Wednesday, January 7, 2009

Financial Crisis of 2008--A Summary

... The Calendar

1980s--Reagonomics lays a groundwork of deregulation and trickle-down economic policies; U.S. borrowing spree (personal and federal) and poor international balance of payments swell

1990s--fiscal belt-tightening and poor oversight let the embers grow

2000-2007--Federal ignorance and complicity let the housing bubble swell adding non-regulated, non-transparent, sub-prime mortgage derivatives; credit default swaps grow to trillions of dollars; and short-term Wall Street profits are linked to excessive management pay incentives

late 2007 into 2008--sub-prime mortgages begin to reset to higher interest rates; housing-loan defaults rise

April-May 2008--Bear Stearns, one of the largest global investment banks and securities trading firms, fails; bought by J. P. Morgan, a huge financial services firm with $2.3 trillion capitalization and deposit base, with Fed guarantee of shakiest assets

July, August 2008--bonds ratings lowered, raising margin requirements; credit default swaps overhang financial markets; credit markets tighten

Sept. 7, 2008--Fannie Mae and Freddie Mac collapse and are nationalized; they were formed in 1968 and 1970 respectively as privately owned GSEs (Government Sponsored Enterprises) to purchase and securitize mortgages to assure availability of home-buyer loans

Sept. 15, 2008--Lehman Brothers, a huge global financial services firm, files chapter 11--largest bankruptcy in U.S. history; disorderly process allowed by Fed frightens Wall Street regarding future willingness of U.S. to protect major institutions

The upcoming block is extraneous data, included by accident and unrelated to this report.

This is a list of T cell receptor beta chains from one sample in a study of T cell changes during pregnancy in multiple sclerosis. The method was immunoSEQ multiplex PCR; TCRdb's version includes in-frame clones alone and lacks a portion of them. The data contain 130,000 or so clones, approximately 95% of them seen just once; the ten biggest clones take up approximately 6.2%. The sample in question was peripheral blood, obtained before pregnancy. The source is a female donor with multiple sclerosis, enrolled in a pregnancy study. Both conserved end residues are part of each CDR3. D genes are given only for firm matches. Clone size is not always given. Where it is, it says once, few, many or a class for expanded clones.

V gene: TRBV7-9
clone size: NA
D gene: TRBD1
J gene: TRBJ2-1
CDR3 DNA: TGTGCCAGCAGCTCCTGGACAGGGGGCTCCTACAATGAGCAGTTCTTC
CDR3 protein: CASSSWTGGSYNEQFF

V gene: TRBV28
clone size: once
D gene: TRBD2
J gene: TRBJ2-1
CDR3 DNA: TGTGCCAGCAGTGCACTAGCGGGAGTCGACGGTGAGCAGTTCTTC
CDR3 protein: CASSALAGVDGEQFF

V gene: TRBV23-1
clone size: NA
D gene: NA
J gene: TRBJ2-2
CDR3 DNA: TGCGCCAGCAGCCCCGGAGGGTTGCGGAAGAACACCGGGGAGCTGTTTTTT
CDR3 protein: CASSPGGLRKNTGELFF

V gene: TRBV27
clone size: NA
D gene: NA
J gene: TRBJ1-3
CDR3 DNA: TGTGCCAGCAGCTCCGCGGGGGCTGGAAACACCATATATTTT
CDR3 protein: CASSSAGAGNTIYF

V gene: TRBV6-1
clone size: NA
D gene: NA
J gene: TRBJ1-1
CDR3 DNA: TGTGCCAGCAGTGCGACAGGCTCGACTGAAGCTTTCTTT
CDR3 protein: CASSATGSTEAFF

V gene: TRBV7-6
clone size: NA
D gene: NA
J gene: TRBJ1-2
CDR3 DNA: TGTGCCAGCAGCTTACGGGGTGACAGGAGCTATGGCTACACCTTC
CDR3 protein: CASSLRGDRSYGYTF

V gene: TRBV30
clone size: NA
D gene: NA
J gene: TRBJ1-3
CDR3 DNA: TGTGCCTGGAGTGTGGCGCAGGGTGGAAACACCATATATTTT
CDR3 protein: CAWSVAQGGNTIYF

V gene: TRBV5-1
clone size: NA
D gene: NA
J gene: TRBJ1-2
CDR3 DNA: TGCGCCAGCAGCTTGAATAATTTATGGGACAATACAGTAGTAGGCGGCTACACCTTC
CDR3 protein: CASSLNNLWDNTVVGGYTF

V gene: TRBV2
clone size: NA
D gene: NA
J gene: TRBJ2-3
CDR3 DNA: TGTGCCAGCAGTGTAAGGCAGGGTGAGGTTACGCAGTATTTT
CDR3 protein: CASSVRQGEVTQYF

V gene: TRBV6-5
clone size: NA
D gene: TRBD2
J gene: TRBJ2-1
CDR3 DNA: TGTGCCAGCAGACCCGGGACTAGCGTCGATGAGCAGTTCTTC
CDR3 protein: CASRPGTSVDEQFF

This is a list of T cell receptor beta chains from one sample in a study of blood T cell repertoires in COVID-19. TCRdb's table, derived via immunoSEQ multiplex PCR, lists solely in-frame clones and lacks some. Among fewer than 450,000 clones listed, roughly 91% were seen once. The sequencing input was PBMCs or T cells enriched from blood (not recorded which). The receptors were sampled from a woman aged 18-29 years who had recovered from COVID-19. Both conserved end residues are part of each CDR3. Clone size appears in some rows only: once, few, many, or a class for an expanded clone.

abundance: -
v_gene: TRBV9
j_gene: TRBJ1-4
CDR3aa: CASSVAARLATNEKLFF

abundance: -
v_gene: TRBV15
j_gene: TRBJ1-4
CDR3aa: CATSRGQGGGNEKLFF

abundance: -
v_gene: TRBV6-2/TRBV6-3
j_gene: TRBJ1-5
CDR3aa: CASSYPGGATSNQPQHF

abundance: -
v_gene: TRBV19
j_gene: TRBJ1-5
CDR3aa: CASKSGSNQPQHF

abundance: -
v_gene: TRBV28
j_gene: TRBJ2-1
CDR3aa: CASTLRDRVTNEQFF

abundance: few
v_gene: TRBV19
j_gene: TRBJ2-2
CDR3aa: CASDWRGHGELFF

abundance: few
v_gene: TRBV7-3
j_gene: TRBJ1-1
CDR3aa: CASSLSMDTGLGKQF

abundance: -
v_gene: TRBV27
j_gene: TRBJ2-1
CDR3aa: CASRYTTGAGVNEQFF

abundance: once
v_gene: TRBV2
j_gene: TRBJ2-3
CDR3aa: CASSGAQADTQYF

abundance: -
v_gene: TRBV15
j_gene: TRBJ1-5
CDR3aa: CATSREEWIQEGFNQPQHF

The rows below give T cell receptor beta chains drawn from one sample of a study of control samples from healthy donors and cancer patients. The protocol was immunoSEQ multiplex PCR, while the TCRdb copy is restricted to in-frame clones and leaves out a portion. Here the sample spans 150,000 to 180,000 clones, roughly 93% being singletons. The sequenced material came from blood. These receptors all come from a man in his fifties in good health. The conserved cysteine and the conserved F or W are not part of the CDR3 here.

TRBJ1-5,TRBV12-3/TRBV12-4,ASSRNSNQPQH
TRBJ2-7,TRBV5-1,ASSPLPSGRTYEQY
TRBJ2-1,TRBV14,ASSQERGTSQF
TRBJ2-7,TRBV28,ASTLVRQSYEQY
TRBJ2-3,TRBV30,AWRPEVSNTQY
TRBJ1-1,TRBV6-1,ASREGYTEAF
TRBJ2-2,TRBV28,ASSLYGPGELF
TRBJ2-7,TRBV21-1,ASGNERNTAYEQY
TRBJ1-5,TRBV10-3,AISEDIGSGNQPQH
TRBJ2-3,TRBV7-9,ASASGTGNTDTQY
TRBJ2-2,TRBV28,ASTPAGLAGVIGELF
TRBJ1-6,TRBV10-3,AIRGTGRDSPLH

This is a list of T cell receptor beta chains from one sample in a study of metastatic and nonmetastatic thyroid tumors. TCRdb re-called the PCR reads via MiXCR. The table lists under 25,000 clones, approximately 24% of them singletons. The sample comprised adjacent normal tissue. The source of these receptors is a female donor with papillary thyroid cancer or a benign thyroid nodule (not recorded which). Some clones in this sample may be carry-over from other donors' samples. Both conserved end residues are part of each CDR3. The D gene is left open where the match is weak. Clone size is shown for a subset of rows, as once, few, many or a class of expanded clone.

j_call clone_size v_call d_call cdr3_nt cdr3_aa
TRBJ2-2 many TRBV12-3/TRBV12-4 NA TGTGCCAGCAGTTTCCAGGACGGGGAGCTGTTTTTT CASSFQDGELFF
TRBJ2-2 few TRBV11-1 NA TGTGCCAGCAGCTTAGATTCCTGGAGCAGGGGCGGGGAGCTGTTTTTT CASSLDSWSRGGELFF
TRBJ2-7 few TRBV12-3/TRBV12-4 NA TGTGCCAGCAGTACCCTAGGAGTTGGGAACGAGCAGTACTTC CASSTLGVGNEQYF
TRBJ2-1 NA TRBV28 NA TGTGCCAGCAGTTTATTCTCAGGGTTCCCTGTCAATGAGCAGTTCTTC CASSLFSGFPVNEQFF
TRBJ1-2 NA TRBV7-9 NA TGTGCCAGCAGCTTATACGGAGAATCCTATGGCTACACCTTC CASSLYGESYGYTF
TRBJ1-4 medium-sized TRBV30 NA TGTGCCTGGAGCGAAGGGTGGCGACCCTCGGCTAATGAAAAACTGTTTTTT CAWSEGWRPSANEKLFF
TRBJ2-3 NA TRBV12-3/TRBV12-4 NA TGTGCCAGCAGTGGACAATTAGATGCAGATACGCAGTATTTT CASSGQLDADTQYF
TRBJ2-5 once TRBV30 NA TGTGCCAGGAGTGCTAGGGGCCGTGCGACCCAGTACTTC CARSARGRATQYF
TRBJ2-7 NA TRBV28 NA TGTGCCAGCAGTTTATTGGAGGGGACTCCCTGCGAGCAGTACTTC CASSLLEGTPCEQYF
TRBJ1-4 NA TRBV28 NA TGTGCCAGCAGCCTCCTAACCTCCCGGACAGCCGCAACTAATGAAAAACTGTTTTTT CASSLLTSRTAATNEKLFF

mid-Sept. 2008--credit markets seize up; large and small would-be borrowers face liquidity crises

Sept. 16, 2008--American International Group (AIG), an enormous global insurance company with considerable long-term assets, threatens to fail due to illiquidity from raised capital requirements due to downgrade of AA bond ratings; receives $85 billion government credit for 80% of equity

Sept. 25, 2008--Washington Mutual (WaMu), the largest U.S. savings and loan association, goes into receivership after 10-day run-on-the-bank withdrawals total $16.4 billion

Sept./Oct. 2008--Wachovia, the 4th largest bank-holding company in the U.S., looks weak; potential sale to Citigroup falls through

Sept./Oct. 2008--Congress passes TARP bailout; TARP is a $700-billion "Troubled Assets Relief Program" to purchase "poison" bank assets (mostly securitized, sub-prime and alt-A mortgage defaults); Congress is under tremendous public scrutiny and condemnation

Nov. 2008--TARP funds are diverted by Treasury into purchase of big banks' equity but these funds go into bank reserves, not lending; biggest recipients are:
...Citigroup ($45 billion in bailout funds)
...J.P. Morgan Chase ($25 billion)
...Bank of America ($25 billion)
...Wells Fargo ($25 billion)
...Goldman Sachs ($10 billion)
...Morgan Stanley ($10 billion)
...PNC Financial Services ($7.6 billion)
...U.S. Bancorp ($6.6 billion)
...SunTrust ($4.9 billion)

Nov. & Dec. 2008--international reductions of interest rates

Dec. 31, 2008--Wachovia, continuing weak, is purchased by Wells Fargo; a few days later Moody's downgrades Wells Fargo because of Wachovia acquisition

... The Remedies

(1) let big corporations fail if they must, but in an orderly way--
...nationalize them (to limit the spreading and protect the guts of the systems),
...replace the management,
...sell off valuable assets, and
...hold weak assets for calmer times
...(shareholders lose money; creditors do not)

(2) break up (early) any corporations that are "too big to be allowed to fail"

(3) regulate rating agencies--and forbid bond-issuers from paying for ratings (these should be paid for by the borrowers or the government)

(4) regulate Wall Street more carefully and knowledgeably--
...regulate (and limit) obscure derivative securities and credit default swaps
...impose new capital requirements for banks
...forbid SEC regulators from revolving-door into Wall Street (require delay)
...require SEC to have experienced, Wall-Street-savvy regulators
...require mark-to-market accounting and transparent financial records